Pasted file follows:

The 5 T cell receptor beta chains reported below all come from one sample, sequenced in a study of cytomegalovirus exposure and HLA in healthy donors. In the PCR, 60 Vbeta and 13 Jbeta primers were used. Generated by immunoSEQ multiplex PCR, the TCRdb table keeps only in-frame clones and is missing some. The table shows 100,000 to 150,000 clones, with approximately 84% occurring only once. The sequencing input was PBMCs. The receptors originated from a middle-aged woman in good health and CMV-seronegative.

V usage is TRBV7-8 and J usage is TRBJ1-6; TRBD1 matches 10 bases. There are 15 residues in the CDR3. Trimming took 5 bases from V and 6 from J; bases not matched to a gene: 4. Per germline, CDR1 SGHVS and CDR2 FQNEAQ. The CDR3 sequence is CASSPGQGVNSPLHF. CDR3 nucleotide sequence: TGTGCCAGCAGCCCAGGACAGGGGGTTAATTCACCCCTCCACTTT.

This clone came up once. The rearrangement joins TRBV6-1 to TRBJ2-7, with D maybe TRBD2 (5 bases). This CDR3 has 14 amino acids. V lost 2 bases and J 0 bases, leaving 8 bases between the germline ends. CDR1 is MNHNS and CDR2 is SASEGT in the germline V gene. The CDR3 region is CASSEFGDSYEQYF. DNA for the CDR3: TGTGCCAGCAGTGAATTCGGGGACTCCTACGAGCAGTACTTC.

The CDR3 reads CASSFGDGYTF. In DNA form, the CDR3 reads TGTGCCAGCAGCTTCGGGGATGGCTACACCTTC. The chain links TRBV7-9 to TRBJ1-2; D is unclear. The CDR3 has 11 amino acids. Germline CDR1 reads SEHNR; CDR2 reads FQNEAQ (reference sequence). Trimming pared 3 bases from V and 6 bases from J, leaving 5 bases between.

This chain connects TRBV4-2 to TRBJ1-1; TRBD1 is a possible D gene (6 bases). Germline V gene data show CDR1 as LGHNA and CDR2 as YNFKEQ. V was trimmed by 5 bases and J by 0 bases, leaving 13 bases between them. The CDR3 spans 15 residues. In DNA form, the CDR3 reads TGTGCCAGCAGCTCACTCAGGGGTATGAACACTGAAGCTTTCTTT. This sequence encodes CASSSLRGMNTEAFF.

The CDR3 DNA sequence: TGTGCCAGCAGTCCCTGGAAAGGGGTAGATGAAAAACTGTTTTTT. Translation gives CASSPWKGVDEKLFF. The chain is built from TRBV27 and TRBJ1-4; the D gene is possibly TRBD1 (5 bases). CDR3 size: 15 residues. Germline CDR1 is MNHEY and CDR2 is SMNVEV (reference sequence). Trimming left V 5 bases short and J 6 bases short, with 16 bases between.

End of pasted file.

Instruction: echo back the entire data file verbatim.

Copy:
The 5 T cell receptor beta chains reported below all come from one sample, sequenced in a study of cytomegalovirus exposure and HLA in healthy donors. In the PCR, 60 Vbeta and 13 Jbeta primers were used. Generated by immunoSEQ multiplex PCR, the TCRdb table keeps only in-frame clones and is missing some. The table shows 100,000 to 150,000 clones, with approximately 84% occurring only once. The sequencing input was PBMCs. The receptors originated from a middle-aged woman in good health and CMV-seronegative.

V usage is TRBV7-8 and J usage is TRBJ1-6; TRBD1 matches 10 bases. There are 15 residues in the CDR3. Trimming took 5 bases from V and 6 from J; bases not matched to a gene: 4. Per germline, CDR1 SGHVS and CDR2 FQNEAQ. The CDR3 sequence is CASSPGQGVNSPLHF. CDR3 nucleotide sequence: TGTGCCAGCAGCCCAGGACAGGGGGTTAATTCACCCCTCCACTTT.

This clone came up once. The rearrangement joins TRBV6-1 to TRBJ2-7, with D maybe TRBD2 (5 bases). This CDR3 has 14 amino acids. V lost 2 bases and J 0 bases, leaving 8 bases between the germline ends. CDR1 is MNHNS and CDR2 is SASEGT in the germline V gene. The CDR3 region is CASSEFGDSYEQYF. DNA for the CDR3: TGTGCCAGCAGTGAATTCGGGGACTCCTACGAGCAGTACTTC.

The CDR3 reads CASSFGDGYTF. In DNA form, the CDR3 reads TGTGCCAGCAGCTTCGGGGATGGCTACACCTTC. The chain links TRBV7-9 to TRBJ1-2; D is unclear. The CDR3 has 11 amino acids. Germline CDR1 reads SEHNR; CDR2 reads FQNEAQ (reference sequence). Trimming pared 3 bases from V and 6 bases from J, leaving 5 bases between.

This chain connects TRBV4-2 to TRBJ1-1; TRBD1 is a possible D gene (6 bases). Germline V gene data show CDR1 as LGHNA and CDR2 as YNFKEQ. V was trimmed by 5 bases and J by 0 bases, leaving 13 bases between them. The CDR3 spans 15 residues. In DNA form, the CDR3 reads TGTGCCAGCAGCTCACTCAGGGGTATGAACACTGAAGCTTTCTTT. This sequence encodes CASSSLRGMNTEAFF.

The CDR3 DNA sequence: TGTGCCAGCAGTCCCTGGAAAGGGGTAGATGAAAAACTGTTTTTT. Translation gives CASSPWKGVDEKLFF. The chain is built from TRBV27 and TRBJ1-4; the D gene is possibly TRBD1 (5 bases). CDR3 size: 15 residues. Germline CDR1 is MNHEY and CDR2 is SMNVEV (reference sequence). Trimming left V 5 bases short and J 6 bases short, with 16 bases between.